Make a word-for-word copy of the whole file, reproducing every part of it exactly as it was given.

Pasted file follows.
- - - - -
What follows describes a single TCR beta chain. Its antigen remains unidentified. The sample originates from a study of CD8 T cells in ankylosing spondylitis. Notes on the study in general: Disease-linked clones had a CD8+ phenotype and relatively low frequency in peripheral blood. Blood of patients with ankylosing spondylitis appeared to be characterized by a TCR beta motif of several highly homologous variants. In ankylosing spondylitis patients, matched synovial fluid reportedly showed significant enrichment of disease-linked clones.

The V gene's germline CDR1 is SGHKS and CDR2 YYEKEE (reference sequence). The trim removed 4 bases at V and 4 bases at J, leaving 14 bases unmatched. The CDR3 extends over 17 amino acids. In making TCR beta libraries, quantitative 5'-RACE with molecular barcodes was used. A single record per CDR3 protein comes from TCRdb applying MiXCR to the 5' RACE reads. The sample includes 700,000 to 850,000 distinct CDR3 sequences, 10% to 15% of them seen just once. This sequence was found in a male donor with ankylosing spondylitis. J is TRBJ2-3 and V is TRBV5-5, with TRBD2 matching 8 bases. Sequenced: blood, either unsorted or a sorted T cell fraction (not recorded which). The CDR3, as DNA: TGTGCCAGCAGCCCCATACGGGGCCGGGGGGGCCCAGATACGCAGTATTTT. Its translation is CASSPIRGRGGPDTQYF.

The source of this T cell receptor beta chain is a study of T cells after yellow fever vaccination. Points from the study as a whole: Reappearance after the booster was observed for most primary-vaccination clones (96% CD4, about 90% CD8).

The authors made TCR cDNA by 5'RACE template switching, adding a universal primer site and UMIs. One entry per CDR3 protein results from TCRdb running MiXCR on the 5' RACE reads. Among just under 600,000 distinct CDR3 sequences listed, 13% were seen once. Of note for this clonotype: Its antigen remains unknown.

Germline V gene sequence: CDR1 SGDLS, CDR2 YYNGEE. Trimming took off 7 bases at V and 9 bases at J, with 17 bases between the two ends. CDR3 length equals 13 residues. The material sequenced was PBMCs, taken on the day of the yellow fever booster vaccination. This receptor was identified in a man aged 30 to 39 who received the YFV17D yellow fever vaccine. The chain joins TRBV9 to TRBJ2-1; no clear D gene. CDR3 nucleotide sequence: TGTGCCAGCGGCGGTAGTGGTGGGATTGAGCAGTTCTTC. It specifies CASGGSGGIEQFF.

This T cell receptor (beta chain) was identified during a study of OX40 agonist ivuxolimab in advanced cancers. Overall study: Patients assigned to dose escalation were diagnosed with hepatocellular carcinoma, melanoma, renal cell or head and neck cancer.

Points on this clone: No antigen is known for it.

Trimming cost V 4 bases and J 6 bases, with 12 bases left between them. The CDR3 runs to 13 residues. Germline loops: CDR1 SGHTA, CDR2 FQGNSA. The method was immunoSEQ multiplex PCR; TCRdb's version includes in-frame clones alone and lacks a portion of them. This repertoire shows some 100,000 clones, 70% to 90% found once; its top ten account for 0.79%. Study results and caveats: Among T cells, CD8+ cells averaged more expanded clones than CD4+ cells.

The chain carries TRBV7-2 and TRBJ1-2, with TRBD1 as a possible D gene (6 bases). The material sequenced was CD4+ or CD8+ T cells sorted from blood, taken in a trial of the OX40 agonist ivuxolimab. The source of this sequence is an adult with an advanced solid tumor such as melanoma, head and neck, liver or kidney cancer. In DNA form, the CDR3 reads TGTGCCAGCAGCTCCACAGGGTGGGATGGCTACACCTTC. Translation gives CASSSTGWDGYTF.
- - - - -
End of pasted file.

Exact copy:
What follows describes a single TCR beta chain. Its antigen remains unidentified. The sample originates from a study of CD8 T cells in ankylosing spondylitis. Notes on the study in general: Disease-linked clones had a CD8+ phenotype and relatively low frequency in peripheral blood. Blood of patients with ankylosing spondylitis appeared to be characterized by a TCR beta motif of several highly homologous variants. In ankylosing spondylitis patients, matched synovial fluid reportedly showed significant enrichment of disease-linked clones.

The V gene's germline CDR1 is SGHKS and CDR2 YYEKEE (reference sequence). The trim removed 4 bases at V and 4 bases at J, leaving 14 bases unmatched. The CDR3 extends over 17 amino acids. In making TCR beta libraries, quantitative 5'-RACE with molecular barcodes was used. A single record per CDR3 protein comes from TCRdb applying MiXCR to the 5' RACE reads. The sample includes 700,000 to 850,000 distinct CDR3 sequences, 10% to 15% of them seen just once. This sequence was found in a male donor with ankylosing spondylitis. J is TRBJ2-3 and V is TRBV5-5, with TRBD2 matching 8 bases. Sequenced: blood, either unsorted or a sorted T cell fraction (not recorded which). The CDR3, as DNA: TGTGCCAGCAGCCCCATACGGGGCCGGGGGGGCCCAGATACGCAGTATTTT. Its translation is CASSPIRGRGGPDTQYF.

The source of this T cell receptor beta chain is a study of T cells after yellow fever vaccination. Points from the study as a whole: Reappearance after the booster was observed for most primary-vaccination clones (96% CD4, about 90% CD8).

The authors made TCR cDNA by 5'RACE template switching, adding a universal primer site and UMIs. One entry per CDR3 protein results from TCRdb running MiXCR on the 5' RACE reads. Among just under 600,000 distinct CDR3 sequences listed, 13% were seen once. Of note for this clonotype: Its antigen remains unknown.

Germline V gene sequence: CDR1 SGDLS, CDR2 YYNGEE. Trimming took off 7 bases at V and 9 bases at J, with 17 bases between the two ends. CDR3 length equals 13 residues. The material sequenced was PBMCs, taken on the day of the yellow fever booster vaccination. This receptor was identified in a man aged 30 to 39 who received the YFV17D yellow fever vaccine. The chain joins TRBV9 to TRBJ2-1; no clear D gene. CDR3 nucleotide sequence: TGTGCCAGCGGCGGTAGTGGTGGGATTGAGCAGTTCTTC. It specifies CASGGSGGIEQFF.

This T cell receptor (beta chain) was identified during a study of OX40 agonist ivuxolimab in advanced cancers. Overall study: Patients assigned to dose escalation were diagnosed with hepatocellular carcinoma, melanoma, renal cell or head and neck cancer.

Points on this clone: No antigen is known for it.

Trimming cost V 4 bases and J 6 bases, with 12 bases left between them. The CDR3 runs to 13 residues. Germline loops: CDR1 SGHTA, CDR2 FQGNSA. The method was immunoSEQ multiplex PCR; TCRdb's version includes in-frame clones alone and lacks a portion of them. This repertoire shows some 100,000 clones, 70% to 90% found once; its top ten account for 0.79%. Study results and caveats: Among T cells, CD8+ cells averaged more expanded clones than CD4+ cells.

The chain carries TRBV7-2 and TRBJ1-2, with TRBD1 as a possible D gene (6 bases). The material sequenced was CD4+ or CD8+ T cells sorted from blood, taken in a trial of the OX40 agonist ivuxolimab. The source of this sequence is an adult with an advanced solid tumor such as melanoma, head and neck, liver or kidney cancer. In DNA form, the CDR3 reads TGTGCCAGCAGCTCCACAGGGTGGGATGGCTACACCTTC. Translation gives CASSSTGWDGYTF.